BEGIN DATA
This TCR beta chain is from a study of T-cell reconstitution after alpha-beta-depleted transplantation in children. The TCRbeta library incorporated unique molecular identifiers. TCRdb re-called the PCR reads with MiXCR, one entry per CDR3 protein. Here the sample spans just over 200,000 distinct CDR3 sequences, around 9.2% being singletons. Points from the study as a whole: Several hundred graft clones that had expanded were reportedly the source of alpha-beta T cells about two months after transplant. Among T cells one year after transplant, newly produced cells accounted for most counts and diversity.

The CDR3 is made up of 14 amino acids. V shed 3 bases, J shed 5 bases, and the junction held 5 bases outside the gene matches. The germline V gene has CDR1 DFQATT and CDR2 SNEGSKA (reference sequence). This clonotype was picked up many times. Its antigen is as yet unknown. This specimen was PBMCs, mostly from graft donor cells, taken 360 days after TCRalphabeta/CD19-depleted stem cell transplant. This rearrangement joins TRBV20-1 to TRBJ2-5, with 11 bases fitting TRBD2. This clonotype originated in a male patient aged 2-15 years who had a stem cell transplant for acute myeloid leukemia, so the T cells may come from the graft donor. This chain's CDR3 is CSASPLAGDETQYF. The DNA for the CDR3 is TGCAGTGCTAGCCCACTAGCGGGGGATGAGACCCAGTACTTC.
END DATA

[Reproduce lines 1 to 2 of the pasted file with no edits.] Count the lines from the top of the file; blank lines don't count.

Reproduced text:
This TCR beta chain is from a study of T-cell reconstitution after alpha-beta-depleted transplantation in children. The TCRbeta library incorporated unique molecular identifiers. TCRdb re-called the PCR reads with MiXCR, one entry per CDR3 protein. Here the sample spans just over 200,000 distinct CDR3 sequences, around 9.2% being singletons. Points from the study as a whole: Several hundred graft clones that had expanded were reportedly the source of alpha-beta T cells about two months after transplant. Among T cells one year after transplant, newly produced cells accounted for most counts and diversity.

The CDR3 is made up of 14 amino acids. V shed 3 bases, J shed 5 bases, and the junction held 5 bases outside the gene matches. The germline V gene has CDR1 DFQATT and CDR2 SNEGSKA (reference sequence). This clonotype was picked up many times. Its antigen is as yet unknown. This specimen was PBMCs, mostly from graft donor cells, taken 360 days after TCRalphabeta/CD19-depleted stem cell transplant. This rearrangement joins TRBV20-1 to TRBJ2-5, with 11 bases fitting TRBD2. This clonotype originated in a male patient aged 2-15 years who had a stem cell transplant for acute myeloid leukemia, so the T cells may come from the graft donor. This chain's CDR3 is CSASPLAGDETQYF. The DNA for the CDR3 is TGCAGTGCTAGCCCACTAGCGGGGGATGAGACCCAGTACTTC.